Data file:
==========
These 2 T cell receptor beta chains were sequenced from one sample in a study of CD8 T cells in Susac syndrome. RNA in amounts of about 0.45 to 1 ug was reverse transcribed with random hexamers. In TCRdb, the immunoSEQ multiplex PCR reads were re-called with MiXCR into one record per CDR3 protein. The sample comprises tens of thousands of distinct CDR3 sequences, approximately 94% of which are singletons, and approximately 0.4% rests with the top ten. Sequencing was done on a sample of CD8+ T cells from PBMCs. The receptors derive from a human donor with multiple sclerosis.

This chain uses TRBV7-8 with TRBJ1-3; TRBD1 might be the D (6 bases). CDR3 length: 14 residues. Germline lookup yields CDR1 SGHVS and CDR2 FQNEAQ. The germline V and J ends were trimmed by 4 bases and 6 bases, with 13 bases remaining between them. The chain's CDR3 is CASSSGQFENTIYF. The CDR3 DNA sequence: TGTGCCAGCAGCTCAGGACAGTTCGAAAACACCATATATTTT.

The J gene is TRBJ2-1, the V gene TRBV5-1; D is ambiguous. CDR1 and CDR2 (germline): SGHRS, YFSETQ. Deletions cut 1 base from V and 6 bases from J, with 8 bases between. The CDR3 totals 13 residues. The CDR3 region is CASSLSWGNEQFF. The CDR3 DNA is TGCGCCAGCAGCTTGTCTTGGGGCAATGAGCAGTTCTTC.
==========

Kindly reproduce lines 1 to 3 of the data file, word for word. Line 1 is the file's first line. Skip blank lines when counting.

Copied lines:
These 2 T cell receptor beta chains were sequenced from one sample in a study of CD8 T cells in Susac syndrome. RNA in amounts of about 0.45 to 1 ug was reverse transcribed with random hexamers. In TCRdb, the immunoSEQ multiplex PCR reads were re-called with MiXCR into one record per CDR3 protein. The sample comprises tens of thousands of distinct CDR3 sequences, approximately 94% of which are singletons, and approximately 0.4% rests with the top ten. Sequencing was done on a sample of CD8+ T cells from PBMCs. The receptors derive from a human donor with multiple sclerosis.

This chain uses TRBV7-8 with TRBJ1-3; TRBD1 might be the D (6 bases). CDR3 length: 14 residues. Germline lookup yields CDR1 SGHVS and CDR2 FQNEAQ. The germline V and J ends were trimmed by 4 bases and 6 bases, with 13 bases remaining between them. The chain's CDR3 is CASSSGQFENTIYF. The CDR3 DNA sequence: TGTGCCAGCAGCTCAGGACAGTTCGAAAACACCATATATTTT.

The J gene is TRBJ2-1, the V gene TRBV5-1; D is ambiguous. CDR1 and CDR2 (germline): SGHRS, YFSETQ. Deletions cut 1 base from V and 6 bases from J, with 8 bases between. The CDR3 totals 13 residues. The CDR3 region is CASSLSWGNEQFF. The CDR3 DNA is TGCGCCAGCAGCTTGTCTTGGGGCAATGAGCAGTTCTTC.